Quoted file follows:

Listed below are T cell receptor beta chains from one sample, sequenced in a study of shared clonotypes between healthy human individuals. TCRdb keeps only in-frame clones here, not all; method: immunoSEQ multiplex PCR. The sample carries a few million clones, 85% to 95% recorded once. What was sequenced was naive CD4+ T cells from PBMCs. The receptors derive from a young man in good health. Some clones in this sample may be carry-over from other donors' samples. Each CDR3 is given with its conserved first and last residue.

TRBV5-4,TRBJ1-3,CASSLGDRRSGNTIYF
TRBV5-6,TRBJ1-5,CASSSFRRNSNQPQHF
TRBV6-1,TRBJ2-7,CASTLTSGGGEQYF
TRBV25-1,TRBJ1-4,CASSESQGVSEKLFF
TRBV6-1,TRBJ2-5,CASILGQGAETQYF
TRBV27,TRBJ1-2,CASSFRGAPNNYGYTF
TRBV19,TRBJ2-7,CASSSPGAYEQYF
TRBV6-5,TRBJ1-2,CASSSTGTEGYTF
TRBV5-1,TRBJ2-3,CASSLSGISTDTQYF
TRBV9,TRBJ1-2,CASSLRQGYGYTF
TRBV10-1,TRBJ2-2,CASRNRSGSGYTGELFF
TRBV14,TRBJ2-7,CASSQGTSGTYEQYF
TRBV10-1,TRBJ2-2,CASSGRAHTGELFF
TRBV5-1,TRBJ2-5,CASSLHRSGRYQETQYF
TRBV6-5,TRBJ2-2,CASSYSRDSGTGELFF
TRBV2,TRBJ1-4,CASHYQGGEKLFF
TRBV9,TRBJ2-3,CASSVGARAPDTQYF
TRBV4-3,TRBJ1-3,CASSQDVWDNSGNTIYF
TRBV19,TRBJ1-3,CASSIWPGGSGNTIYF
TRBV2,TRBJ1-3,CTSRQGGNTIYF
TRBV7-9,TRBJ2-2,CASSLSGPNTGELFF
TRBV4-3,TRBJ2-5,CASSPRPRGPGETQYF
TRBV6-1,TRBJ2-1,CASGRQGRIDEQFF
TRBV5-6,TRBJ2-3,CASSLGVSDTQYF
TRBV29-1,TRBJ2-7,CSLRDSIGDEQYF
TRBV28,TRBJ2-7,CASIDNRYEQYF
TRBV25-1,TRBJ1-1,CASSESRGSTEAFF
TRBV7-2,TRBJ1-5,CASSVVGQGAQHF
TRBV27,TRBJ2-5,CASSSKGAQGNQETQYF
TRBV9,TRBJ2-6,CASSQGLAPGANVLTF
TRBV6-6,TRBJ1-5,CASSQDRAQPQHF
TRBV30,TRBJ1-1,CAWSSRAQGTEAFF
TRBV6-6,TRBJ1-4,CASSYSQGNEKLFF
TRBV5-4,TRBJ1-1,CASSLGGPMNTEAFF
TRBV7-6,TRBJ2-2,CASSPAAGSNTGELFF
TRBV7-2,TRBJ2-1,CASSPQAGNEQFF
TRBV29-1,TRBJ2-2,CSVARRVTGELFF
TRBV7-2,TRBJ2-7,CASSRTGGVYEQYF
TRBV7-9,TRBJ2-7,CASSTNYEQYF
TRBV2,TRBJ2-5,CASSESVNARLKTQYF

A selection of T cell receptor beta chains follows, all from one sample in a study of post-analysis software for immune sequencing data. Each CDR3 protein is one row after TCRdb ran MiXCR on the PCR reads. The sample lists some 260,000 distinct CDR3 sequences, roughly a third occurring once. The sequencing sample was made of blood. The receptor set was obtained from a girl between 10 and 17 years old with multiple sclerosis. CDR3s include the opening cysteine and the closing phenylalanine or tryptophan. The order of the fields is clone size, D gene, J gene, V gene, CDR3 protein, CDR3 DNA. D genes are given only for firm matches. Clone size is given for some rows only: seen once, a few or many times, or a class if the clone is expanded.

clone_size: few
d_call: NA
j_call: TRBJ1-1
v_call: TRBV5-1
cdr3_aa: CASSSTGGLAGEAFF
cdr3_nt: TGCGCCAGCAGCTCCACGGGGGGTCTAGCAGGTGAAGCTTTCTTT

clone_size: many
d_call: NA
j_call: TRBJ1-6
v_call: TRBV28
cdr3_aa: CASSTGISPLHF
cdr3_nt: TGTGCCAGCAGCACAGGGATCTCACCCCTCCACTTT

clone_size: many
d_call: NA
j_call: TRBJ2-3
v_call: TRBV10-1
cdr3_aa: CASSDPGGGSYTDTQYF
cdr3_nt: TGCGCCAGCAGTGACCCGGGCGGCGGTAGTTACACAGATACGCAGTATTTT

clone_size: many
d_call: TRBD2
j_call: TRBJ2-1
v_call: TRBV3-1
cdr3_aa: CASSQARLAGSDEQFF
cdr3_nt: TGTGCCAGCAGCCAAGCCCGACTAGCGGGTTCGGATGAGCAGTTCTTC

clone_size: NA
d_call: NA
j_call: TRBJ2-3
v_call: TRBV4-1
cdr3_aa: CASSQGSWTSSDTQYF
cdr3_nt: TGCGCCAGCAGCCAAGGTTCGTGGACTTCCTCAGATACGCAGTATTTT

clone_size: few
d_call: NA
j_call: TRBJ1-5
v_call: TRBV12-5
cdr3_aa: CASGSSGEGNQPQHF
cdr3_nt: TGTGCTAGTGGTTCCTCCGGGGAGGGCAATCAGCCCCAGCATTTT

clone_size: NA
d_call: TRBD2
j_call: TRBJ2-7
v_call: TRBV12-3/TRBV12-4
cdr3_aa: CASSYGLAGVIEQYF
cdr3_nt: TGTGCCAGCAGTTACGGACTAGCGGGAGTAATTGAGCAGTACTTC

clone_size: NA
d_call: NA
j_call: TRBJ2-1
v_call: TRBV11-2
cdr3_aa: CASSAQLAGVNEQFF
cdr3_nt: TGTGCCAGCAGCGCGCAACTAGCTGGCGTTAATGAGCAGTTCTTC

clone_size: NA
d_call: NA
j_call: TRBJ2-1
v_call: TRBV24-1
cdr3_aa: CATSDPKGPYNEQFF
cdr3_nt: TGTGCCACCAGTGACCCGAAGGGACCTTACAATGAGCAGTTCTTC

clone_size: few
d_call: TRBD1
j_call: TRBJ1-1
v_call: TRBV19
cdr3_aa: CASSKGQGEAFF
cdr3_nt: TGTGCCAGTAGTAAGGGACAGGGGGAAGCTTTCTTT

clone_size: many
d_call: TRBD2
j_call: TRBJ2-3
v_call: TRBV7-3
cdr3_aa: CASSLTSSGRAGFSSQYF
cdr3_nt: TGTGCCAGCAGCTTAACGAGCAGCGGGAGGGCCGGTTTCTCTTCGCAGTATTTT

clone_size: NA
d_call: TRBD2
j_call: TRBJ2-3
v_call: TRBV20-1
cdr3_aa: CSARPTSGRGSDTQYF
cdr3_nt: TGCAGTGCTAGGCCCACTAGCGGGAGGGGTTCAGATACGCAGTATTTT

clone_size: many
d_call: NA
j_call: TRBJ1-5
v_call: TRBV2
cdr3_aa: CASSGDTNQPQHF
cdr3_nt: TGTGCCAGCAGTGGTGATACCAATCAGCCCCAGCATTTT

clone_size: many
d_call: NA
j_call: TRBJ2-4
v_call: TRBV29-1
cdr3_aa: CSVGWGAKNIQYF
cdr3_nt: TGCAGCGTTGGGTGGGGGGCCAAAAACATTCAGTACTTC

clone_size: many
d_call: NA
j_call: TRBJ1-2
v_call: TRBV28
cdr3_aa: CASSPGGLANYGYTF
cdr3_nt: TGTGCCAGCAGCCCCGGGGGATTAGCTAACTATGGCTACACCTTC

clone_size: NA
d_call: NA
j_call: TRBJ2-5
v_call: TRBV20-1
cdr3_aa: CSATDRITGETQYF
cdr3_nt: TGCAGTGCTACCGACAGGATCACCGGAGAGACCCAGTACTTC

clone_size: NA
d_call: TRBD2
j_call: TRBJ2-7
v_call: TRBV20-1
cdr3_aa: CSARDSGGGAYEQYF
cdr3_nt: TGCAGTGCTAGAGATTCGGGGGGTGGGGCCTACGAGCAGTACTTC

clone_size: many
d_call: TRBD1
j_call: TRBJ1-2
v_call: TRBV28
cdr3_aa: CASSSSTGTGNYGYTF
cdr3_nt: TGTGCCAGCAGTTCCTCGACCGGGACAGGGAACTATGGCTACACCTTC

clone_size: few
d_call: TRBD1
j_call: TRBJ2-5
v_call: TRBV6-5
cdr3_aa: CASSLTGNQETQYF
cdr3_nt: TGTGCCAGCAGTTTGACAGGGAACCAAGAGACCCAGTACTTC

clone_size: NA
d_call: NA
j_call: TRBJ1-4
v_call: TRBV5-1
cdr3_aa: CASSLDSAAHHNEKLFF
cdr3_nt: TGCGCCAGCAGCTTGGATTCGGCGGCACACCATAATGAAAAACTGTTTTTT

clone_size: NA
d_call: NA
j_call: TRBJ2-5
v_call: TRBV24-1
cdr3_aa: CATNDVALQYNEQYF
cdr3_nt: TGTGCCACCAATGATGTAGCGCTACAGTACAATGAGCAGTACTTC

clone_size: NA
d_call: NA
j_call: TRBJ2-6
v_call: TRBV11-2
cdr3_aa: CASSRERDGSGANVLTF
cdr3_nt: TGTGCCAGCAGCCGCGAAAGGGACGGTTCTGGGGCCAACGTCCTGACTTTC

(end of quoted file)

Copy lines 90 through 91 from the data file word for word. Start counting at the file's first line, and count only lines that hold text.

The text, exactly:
cdr3_nt: TGTGCCAGCAGCGCGCAACTAGCTGGCGTTAATGAGCAGTTCTTC

clone_size: NA